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Issued concurrently with SFAS 141R (now codified in ASC 805) in 2007, SFAS 160 (ASC 810) relates to the accounting for a noncontrolling interest (NCI) and transactions with noncontrolling interest holders in consolidated financial statements. ASC 810 was the result of a joint project with the International Accounting Standards Board (IASB), and aligns with IAS 27, Consolidated and Separate Financial Statements.
Previously, entities applying US GAAP reported NCIs as liabilities or in the mezzanine section between liabilities and equity, while entities using international reporting standards treated NCIs as equity.
An NCI refers to the portion of equity in a subsidiary not attributable, directly or indirectly, to the parent company. An NCI is often called a minority interest. In issuing the Statement, FASB’s intent was to improve the comparability and transparency of financial data as well as to help prevent manipulation of earnings. ASC 810 is another FASB pronouncement that incorporates the use of Fair Value measurements. Under ASC 810, the NCI is initially stated at fair value and may not necessarily be equal to the pro-rata share of the purchase price. NCIs are generally recorded as a part of equity. However, in certain situations, most notably when a put/call is present, ASC 810 may require the fair value of the NCI to be disclosed or recognized as a liability.
ASC 810 greatly improves the method for accounting for changes in ownership percentage. A summary of these methods is provided below:
Status change from no control to control. When a parent’s change in ownership changes from no control to control, the entity must follow ASC 805 (formerly SFAS 141R) requirements for acquisitions and remeasure the prior interest at fair value.
Increases in ownership. Increases are recorded as equity transactions, with no adjustment of asset or liability carrying amounts.
Decreases in ownership (when the parent retains controlling interest). Recorded as equity transactions with no gains or losses recorded in consolidated net income or comprehensive income.
Status change from control to no control. When a parent’s change in ownership changes its status from control to no control, the entity must deconsolidate, recognize the gain or loss, and remeasure the remaining interest at fair value as of the date the control is lost.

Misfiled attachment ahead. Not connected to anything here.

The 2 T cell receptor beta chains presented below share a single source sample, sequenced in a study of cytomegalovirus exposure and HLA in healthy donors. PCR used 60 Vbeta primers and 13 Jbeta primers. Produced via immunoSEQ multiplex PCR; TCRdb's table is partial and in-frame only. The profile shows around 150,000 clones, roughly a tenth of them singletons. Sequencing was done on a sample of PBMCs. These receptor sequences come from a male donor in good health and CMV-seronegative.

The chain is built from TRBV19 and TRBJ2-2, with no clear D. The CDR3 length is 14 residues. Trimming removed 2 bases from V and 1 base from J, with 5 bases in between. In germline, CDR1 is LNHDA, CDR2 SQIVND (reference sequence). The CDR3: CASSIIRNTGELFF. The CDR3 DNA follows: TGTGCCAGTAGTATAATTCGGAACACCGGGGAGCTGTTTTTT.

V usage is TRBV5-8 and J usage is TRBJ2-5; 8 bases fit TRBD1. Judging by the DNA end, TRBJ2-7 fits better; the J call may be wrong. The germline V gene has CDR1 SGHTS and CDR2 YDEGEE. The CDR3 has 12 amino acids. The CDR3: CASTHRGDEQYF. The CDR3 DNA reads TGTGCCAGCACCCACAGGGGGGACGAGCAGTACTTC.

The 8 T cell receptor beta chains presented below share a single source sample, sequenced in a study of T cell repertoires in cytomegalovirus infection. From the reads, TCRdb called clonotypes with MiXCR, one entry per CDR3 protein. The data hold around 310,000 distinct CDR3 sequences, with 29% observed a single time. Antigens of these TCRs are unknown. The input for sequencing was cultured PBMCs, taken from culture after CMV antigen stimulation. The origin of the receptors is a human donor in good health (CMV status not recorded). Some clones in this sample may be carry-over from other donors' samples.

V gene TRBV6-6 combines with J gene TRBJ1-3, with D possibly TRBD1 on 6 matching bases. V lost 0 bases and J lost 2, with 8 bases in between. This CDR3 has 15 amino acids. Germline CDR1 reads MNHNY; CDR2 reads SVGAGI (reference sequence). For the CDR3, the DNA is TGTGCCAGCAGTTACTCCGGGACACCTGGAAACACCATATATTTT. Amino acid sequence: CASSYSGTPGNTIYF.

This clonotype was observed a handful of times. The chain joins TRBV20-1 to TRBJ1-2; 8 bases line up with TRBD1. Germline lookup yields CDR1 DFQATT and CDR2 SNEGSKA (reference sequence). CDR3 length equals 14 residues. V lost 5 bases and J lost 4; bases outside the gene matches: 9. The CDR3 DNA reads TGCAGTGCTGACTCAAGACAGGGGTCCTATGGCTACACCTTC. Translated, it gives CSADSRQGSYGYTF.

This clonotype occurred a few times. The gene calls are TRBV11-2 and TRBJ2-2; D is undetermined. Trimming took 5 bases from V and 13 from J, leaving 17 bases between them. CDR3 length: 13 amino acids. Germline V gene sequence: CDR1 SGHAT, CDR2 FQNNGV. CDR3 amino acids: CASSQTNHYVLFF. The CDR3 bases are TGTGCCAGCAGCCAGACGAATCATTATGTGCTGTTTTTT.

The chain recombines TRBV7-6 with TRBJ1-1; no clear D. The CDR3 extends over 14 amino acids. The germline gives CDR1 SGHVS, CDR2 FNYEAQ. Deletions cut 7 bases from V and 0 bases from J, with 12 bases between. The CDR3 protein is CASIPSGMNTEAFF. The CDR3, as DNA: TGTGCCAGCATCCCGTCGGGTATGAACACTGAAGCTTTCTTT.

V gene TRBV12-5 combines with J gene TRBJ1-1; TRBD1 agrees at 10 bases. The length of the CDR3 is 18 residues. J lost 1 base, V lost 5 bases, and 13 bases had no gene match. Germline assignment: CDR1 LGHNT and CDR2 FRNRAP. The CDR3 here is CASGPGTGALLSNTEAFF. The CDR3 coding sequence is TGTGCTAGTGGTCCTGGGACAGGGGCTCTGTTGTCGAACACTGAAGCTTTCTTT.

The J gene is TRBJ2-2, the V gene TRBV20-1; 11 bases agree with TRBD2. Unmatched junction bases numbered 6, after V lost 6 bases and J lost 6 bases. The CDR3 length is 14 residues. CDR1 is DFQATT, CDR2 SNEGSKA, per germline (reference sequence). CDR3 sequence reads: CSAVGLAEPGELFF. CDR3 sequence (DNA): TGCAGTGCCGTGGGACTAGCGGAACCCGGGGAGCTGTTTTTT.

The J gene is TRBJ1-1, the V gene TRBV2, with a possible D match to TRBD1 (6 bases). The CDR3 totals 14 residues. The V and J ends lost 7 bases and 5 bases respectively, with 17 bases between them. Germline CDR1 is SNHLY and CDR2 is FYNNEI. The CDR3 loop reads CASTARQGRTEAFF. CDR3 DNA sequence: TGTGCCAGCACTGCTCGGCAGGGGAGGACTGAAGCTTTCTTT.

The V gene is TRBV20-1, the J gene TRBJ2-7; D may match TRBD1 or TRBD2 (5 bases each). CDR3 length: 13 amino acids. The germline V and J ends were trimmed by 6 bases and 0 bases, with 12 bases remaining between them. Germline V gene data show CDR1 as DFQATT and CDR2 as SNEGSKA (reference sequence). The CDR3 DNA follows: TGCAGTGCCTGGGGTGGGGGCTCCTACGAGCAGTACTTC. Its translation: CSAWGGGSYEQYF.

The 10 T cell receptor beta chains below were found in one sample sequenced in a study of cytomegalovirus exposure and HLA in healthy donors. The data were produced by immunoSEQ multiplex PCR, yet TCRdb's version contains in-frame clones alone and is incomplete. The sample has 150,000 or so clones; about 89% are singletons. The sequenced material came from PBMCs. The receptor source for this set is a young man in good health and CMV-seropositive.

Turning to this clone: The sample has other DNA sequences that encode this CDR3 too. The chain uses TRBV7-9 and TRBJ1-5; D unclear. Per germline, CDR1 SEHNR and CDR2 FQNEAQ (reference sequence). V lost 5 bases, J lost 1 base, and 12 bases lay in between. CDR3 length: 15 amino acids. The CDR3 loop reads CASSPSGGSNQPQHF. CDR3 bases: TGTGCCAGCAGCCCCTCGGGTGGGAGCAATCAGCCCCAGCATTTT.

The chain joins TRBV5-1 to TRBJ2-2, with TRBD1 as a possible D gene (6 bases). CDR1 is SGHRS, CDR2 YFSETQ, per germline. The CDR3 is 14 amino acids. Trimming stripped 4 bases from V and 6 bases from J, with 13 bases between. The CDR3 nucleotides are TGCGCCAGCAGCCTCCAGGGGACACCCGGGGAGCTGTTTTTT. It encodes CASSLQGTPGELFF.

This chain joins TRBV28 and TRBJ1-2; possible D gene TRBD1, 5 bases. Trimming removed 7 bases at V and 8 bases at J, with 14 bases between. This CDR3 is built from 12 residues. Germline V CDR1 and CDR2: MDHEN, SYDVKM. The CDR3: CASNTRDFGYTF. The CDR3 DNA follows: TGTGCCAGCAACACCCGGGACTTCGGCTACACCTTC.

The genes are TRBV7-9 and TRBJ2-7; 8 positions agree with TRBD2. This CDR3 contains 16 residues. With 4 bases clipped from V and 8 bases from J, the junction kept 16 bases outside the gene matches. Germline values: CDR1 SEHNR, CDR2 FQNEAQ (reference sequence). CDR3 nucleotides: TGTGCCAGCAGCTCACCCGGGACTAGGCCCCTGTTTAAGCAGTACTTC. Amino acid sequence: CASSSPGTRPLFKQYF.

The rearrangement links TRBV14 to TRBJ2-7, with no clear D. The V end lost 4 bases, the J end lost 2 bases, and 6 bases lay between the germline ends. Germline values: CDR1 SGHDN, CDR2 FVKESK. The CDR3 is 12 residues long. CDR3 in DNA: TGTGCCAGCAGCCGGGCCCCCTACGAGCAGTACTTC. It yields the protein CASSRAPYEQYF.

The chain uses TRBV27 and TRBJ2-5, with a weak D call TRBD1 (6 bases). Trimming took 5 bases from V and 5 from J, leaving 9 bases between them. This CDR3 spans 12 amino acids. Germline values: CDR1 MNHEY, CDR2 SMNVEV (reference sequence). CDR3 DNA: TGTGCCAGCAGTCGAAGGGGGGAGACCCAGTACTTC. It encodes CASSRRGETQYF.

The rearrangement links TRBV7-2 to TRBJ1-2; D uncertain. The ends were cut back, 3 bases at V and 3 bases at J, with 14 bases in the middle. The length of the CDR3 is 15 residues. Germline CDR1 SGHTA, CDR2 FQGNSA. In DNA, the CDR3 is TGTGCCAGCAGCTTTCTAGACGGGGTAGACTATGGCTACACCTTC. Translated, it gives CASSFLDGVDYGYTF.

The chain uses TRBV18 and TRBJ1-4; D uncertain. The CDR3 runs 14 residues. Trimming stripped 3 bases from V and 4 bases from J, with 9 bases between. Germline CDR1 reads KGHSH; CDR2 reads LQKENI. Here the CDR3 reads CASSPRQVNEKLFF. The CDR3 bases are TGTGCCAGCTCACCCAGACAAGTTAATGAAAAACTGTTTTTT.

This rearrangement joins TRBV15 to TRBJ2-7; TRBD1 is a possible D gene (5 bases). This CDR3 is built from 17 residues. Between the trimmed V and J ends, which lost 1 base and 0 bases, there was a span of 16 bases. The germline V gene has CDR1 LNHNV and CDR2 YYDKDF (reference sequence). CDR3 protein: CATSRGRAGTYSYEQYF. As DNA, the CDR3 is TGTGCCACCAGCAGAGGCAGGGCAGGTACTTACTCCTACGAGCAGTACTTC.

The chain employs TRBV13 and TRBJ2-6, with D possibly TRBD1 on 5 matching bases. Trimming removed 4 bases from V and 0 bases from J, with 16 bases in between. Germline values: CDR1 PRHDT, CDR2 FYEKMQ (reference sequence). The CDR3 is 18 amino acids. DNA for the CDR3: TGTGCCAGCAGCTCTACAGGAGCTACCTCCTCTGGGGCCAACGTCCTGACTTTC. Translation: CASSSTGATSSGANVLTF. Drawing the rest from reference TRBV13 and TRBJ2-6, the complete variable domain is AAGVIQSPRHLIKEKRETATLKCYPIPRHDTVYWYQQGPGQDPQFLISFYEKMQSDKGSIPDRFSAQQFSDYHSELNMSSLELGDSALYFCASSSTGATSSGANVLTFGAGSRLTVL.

Case Study 1
Company X acquired an 85% stake in Company Y for a purchase price of $85 million. For ASC 810 purposes, we were asked to value the NCI (15% stake). In valuing the NCI we considered the cost, market and income approaches, as well as a discount for lack of marketability.
• The implied value of the NCI, based on a pro-rata share of the purchase price would be $15 million. ($85m/85% * 15%)
• The unadjusted value of the NCI, based on income and market based approaches was determined to be $10 million.
• Adjusting for the lack of marketability, the value of the NCI was determined to be $8 million.
The value of the NCI was determined to be $8 million, which is significantly lower than the pro-rata share of the purchase price. This difference in value was related to a couple of items:
1. The company paid a premium to acquire control in the target.
2. The value of the NCI reflected a discount for lack of marketability.
Case Study 2
Company X owns 80% of Company Z. The shareholders of the NCI have a put option whereby the Company is required to purchase the NCI at fair market value. As per the requirements of ASC 810, we were asked to value the NCI for financial statement disclosure purposes.
• The value of Company Z was determined to be $100 million.
• The value of the 20% NCI in Company Z was determined to be $20 million.
• The value of the NCI was not adjusted for lack of marketability since the holders of the NCI have a put option.
Based on the discussion above, the fair value of the NCI was determined to be $20 million.
VRC frequently performs valuations of noncontrolling interests. For more information, contact your VRC representative or PJ Patel at 609-243-7030. VR